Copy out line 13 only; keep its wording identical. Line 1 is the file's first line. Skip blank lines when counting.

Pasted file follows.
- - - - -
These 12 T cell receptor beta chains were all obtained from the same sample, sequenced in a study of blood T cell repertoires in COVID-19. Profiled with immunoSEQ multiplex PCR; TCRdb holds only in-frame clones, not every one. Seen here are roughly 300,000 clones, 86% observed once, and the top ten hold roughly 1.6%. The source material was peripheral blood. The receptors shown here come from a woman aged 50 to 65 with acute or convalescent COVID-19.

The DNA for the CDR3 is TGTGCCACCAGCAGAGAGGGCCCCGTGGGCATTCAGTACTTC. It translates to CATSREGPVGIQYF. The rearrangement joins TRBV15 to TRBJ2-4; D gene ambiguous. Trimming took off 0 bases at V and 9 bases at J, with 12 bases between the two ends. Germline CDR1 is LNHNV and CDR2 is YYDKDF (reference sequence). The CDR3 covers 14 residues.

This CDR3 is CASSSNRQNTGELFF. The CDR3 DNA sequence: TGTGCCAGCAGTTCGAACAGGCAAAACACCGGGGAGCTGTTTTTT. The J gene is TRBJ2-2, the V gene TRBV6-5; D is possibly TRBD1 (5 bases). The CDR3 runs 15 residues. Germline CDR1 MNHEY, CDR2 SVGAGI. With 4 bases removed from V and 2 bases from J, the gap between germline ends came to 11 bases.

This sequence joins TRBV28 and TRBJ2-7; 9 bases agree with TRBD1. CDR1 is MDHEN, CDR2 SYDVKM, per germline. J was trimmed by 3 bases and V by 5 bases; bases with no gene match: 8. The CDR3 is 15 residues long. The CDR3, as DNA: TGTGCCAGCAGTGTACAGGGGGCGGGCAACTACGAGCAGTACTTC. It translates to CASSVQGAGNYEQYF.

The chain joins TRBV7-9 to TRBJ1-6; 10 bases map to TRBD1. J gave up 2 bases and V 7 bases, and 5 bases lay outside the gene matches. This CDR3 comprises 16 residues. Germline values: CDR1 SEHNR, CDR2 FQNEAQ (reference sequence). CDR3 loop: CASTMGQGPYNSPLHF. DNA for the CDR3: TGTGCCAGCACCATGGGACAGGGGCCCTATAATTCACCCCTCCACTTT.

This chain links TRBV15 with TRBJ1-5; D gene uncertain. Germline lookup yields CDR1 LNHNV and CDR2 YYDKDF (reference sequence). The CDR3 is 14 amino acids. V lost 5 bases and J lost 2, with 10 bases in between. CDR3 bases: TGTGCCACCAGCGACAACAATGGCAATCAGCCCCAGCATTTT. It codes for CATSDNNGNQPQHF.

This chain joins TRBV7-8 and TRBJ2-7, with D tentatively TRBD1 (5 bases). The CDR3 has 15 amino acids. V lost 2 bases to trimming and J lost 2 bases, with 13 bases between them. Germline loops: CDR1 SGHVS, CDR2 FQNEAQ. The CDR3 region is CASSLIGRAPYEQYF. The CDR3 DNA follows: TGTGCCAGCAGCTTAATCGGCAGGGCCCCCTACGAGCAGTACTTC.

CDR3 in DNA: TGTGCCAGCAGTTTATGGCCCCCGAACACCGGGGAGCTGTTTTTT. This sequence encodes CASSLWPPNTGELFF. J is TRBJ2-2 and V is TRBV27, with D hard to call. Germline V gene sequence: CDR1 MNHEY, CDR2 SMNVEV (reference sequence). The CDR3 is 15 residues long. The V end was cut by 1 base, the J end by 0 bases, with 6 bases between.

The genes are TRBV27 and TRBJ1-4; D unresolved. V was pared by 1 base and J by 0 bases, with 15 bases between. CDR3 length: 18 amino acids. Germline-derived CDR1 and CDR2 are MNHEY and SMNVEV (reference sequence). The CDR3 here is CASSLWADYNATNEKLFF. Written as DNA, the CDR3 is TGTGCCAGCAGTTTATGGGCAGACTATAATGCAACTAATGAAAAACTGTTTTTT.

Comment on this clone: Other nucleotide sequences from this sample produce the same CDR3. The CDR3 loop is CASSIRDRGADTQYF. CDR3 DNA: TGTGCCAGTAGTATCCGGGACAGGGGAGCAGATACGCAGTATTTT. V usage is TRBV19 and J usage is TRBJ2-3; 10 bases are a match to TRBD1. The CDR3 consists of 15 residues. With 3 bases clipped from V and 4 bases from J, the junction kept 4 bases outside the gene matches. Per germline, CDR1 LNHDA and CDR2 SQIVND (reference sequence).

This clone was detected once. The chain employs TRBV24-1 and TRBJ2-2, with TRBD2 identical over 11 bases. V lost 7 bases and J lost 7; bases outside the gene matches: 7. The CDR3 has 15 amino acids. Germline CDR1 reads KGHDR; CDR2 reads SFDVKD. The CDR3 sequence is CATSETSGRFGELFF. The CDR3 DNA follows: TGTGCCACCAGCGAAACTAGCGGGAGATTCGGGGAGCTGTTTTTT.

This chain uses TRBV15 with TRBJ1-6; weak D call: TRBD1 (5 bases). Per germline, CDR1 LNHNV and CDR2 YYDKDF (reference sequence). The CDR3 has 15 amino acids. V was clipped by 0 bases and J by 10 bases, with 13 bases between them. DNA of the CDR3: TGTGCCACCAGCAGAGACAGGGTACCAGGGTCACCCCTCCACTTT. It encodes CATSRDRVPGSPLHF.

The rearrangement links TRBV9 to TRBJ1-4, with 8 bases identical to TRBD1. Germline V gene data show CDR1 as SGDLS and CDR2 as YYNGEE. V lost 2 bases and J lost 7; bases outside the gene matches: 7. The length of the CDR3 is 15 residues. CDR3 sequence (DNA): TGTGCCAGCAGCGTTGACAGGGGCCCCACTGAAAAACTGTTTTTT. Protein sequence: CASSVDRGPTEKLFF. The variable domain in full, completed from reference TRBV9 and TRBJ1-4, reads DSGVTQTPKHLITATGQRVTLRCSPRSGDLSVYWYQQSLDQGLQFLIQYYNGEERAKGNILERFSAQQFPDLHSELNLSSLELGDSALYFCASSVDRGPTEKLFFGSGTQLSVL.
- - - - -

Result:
The rearrangement links TRBV9 to TRBJ1-4, with 8 bases identical to TRBD1. Germline V gene data show CDR1 as SGDLS and CDR2 as YYNGEE. V lost 2 bases and J lost 7; bases outside the gene matches: 7. The length of the CDR3 is 15 residues. CDR3 sequence (DNA): TGTGCCAGCAGCGTTGACAGGGGCCCCACTGAAAAACTGTTTTTT. Protein sequence: CASSVDRGPTEKLFF. The variable domain in full, completed from reference TRBV9 and TRBJ1-4, reads DSGVTQTPKHLITATGQRVTLRCSPRSGDLSVYWYQQSLDQGLQFLIQYYNGEERAKGNILERFSAQQFPDLHSELNLSSLELGDSALYFCASSVDRGPTEKLFFGSGTQLSVL.